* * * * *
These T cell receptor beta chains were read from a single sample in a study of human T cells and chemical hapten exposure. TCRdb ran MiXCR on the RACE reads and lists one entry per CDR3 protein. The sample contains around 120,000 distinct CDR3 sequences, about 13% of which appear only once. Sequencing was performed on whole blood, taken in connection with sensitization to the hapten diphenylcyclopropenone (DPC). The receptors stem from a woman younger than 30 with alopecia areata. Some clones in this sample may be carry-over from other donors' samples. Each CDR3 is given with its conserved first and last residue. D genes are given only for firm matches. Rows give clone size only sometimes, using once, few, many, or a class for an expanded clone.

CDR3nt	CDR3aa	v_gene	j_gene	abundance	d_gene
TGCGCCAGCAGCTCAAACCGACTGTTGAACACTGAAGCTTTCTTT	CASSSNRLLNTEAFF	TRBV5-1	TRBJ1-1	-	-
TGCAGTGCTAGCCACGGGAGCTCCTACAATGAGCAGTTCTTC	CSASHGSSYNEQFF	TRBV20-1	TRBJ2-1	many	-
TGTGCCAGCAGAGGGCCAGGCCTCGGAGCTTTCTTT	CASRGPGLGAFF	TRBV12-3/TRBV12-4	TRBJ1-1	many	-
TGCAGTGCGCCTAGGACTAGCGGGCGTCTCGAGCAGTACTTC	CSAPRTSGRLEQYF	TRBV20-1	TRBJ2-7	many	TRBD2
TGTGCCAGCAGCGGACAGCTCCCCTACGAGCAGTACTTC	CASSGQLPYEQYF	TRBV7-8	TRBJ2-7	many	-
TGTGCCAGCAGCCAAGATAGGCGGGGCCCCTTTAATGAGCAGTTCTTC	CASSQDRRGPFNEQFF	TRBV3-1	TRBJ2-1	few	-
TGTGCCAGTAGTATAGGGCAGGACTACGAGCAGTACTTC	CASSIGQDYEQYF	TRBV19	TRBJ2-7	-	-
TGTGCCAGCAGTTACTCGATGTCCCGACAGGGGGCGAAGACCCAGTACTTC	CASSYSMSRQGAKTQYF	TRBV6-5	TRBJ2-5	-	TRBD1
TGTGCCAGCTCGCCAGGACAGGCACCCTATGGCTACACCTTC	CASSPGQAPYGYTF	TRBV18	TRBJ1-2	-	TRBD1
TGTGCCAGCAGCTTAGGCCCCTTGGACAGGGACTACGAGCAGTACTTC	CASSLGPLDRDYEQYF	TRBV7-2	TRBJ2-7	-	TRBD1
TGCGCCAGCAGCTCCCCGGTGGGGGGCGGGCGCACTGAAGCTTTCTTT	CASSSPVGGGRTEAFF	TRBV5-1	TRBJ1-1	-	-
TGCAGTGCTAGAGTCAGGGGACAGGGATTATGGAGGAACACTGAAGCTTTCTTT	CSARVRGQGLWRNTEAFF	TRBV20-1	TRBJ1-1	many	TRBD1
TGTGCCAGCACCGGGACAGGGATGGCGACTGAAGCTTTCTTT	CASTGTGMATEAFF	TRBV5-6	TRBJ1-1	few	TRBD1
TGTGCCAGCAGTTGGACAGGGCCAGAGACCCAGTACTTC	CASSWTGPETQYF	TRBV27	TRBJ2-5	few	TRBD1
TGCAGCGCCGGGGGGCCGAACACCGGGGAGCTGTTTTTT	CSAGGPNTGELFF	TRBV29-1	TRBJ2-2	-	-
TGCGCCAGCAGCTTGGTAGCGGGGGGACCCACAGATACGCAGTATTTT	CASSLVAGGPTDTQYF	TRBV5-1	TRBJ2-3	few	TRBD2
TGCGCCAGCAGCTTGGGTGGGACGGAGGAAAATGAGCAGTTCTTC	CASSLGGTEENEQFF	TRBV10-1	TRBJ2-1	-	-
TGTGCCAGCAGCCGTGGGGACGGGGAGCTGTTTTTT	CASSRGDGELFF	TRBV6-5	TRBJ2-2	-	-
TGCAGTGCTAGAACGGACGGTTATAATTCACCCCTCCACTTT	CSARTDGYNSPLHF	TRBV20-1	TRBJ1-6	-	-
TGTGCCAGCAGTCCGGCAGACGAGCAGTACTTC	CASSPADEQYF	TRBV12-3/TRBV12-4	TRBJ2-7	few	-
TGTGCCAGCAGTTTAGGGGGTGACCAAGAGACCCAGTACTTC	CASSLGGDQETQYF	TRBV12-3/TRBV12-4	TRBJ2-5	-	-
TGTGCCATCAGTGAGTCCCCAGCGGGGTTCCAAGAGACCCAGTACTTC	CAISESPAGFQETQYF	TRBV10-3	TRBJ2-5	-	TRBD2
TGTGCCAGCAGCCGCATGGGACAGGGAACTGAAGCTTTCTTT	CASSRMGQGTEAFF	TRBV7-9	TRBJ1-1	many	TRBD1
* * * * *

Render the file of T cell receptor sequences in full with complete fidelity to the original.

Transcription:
These T cell receptor beta chains were read from a single sample in a study of human T cells and chemical hapten exposure. TCRdb ran MiXCR on the RACE reads and lists one entry per CDR3 protein. The sample contains around 120,000 distinct CDR3 sequences, about 13% of which appear only once. Sequencing was performed on whole blood, taken in connection with sensitization to the hapten diphenylcyclopropenone (DPC). The receptors stem from a woman younger than 30 with alopecia areata. Some clones in this sample may be carry-over from other donors' samples. Each CDR3 is given with its conserved first and last residue. D genes are given only for firm matches. Rows give clone size only sometimes, using once, few, many, or a class for an expanded clone.

CDR3nt	CDR3aa	v_gene	j_gene	abundance	d_gene
TGCGCCAGCAGCTCAAACCGACTGTTGAACACTGAAGCTTTCTTT	CASSSNRLLNTEAFF	TRBV5-1	TRBJ1-1	-	-
TGCAGTGCTAGCCACGGGAGCTCCTACAATGAGCAGTTCTTC	CSASHGSSYNEQFF	TRBV20-1	TRBJ2-1	many	-
TGTGCCAGCAGAGGGCCAGGCCTCGGAGCTTTCTTT	CASRGPGLGAFF	TRBV12-3/TRBV12-4	TRBJ1-1	many	-
TGCAGTGCGCCTAGGACTAGCGGGCGTCTCGAGCAGTACTTC	CSAPRTSGRLEQYF	TRBV20-1	TRBJ2-7	many	TRBD2
TGTGCCAGCAGCGGACAGCTCCCCTACGAGCAGTACTTC	CASSGQLPYEQYF	TRBV7-8	TRBJ2-7	many	-
TGTGCCAGCAGCCAAGATAGGCGGGGCCCCTTTAATGAGCAGTTCTTC	CASSQDRRGPFNEQFF	TRBV3-1	TRBJ2-1	few	-
TGTGCCAGTAGTATAGGGCAGGACTACGAGCAGTACTTC	CASSIGQDYEQYF	TRBV19	TRBJ2-7	-	-
TGTGCCAGCAGTTACTCGATGTCCCGACAGGGGGCGAAGACCCAGTACTTC	CASSYSMSRQGAKTQYF	TRBV6-5	TRBJ2-5	-	TRBD1
TGTGCCAGCTCGCCAGGACAGGCACCCTATGGCTACACCTTC	CASSPGQAPYGYTF	TRBV18	TRBJ1-2	-	TRBD1
TGTGCCAGCAGCTTAGGCCCCTTGGACAGGGACTACGAGCAGTACTTC	CASSLGPLDRDYEQYF	TRBV7-2	TRBJ2-7	-	TRBD1
TGCGCCAGCAGCTCCCCGGTGGGGGGCGGGCGCACTGAAGCTTTCTTT	CASSSPVGGGRTEAFF	TRBV5-1	TRBJ1-1	-	-
TGCAGTGCTAGAGTCAGGGGACAGGGATTATGGAGGAACACTGAAGCTTTCTTT	CSARVRGQGLWRNTEAFF	TRBV20-1	TRBJ1-1	many	TRBD1
TGTGCCAGCACCGGGACAGGGATGGCGACTGAAGCTTTCTTT	CASTGTGMATEAFF	TRBV5-6	TRBJ1-1	few	TRBD1
TGTGCCAGCAGTTGGACAGGGCCAGAGACCCAGTACTTC	CASSWTGPETQYF	TRBV27	TRBJ2-5	few	TRBD1
TGCAGCGCCGGGGGGCCGAACACCGGGGAGCTGTTTTTT	CSAGGPNTGELFF	TRBV29-1	TRBJ2-2	-	-
TGCGCCAGCAGCTTGGTAGCGGGGGGACCCACAGATACGCAGTATTTT	CASSLVAGGPTDTQYF	TRBV5-1	TRBJ2-3	few	TRBD2
TGCGCCAGCAGCTTGGGTGGGACGGAGGAAAATGAGCAGTTCTTC	CASSLGGTEENEQFF	TRBV10-1	TRBJ2-1	-	-
TGTGCCAGCAGCCGTGGGGACGGGGAGCTGTTTTTT	CASSRGDGELFF	TRBV6-5	TRBJ2-2	-	-
TGCAGTGCTAGAACGGACGGTTATAATTCACCCCTCCACTTT	CSARTDGYNSPLHF	TRBV20-1	TRBJ1-6	-	-
TGTGCCAGCAGTCCGGCAGACGAGCAGTACTTC	CASSPADEQYF	TRBV12-3/TRBV12-4	TRBJ2-7	few	-
TGTGCCAGCAGTTTAGGGGGTGACCAAGAGACCCAGTACTTC	CASSLGGDQETQYF	TRBV12-3/TRBV12-4	TRBJ2-5	-	-
TGTGCCATCAGTGAGTCCCCAGCGGGGTTCCAAGAGACCCAGTACTTC	CAISESPAGFQETQYF	TRBV10-3	TRBJ2-5	-	TRBD2
TGTGCCAGCAGCCGCATGGGACAGGGAACTGAAGCTTTCTTT	CASSRMGQGTEAFF	TRBV7-9	TRBJ1-1	many	TRBD1